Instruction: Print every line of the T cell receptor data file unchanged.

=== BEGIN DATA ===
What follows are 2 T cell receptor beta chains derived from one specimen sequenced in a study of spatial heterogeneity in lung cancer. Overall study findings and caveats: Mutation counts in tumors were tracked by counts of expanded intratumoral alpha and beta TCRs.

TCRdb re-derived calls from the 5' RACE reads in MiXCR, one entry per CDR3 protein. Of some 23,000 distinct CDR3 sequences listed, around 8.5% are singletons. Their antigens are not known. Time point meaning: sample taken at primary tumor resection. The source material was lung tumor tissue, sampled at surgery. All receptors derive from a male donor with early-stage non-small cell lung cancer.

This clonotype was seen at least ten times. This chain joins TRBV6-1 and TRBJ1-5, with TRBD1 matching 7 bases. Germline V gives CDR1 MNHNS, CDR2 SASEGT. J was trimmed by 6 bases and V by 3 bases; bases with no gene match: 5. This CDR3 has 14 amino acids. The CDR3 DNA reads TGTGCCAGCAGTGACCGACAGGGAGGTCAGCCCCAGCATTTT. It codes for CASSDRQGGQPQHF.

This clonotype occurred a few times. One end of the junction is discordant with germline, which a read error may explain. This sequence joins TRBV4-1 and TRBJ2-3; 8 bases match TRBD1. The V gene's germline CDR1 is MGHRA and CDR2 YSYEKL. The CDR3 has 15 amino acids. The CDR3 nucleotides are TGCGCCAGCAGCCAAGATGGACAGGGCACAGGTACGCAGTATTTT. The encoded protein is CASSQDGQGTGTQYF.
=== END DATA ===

What follows are 2 T cell receptor beta chains derived from one specimen sequenced in a study of spatial heterogeneity in lung cancer. Overall study findings and caveats: Mutation counts in tumors were tracked by counts of expanded intratumoral alpha and beta TCRs.

TCRdb re-derived calls from the 5' RACE reads in MiXCR, one entry per CDR3 protein. Of some 23,000 distinct CDR3 sequences listed, around 8.5% are singletons. Their antigens are not known. Time point meaning: sample taken at primary tumor resection. The source material was lung tumor tissue, sampled at surgery. All receptors derive from a male donor with early-stage non-small cell lung cancer.

This clonotype was seen at least ten times. This chain joins TRBV6-1 and TRBJ1-5, with TRBD1 matching 7 bases. Germline V gives CDR1 MNHNS, CDR2 SASEGT. J was trimmed by 6 bases and V by 3 bases; bases with no gene match: 5. This CDR3 has 14 amino acids. The CDR3 DNA reads TGTGCCAGCAGTGACCGACAGGGAGGTCAGCCCCAGCATTTT. It codes for CASSDRQGGQPQHF.

This clonotype occurred a few times. One end of the junction is discordant with germline, which a read error may explain. This sequence joins TRBV4-1 and TRBJ2-3; 8 bases match TRBD1. The V gene's germline CDR1 is MGHRA and CDR2 YSYEKL. The CDR3 has 15 amino acids. The CDR3 nucleotides are TGCGCCAGCAGCCAAGATGGACAGGGCACAGGTACGCAGTATTTT. The encoded protein is CASSQDGQGTGTQYF.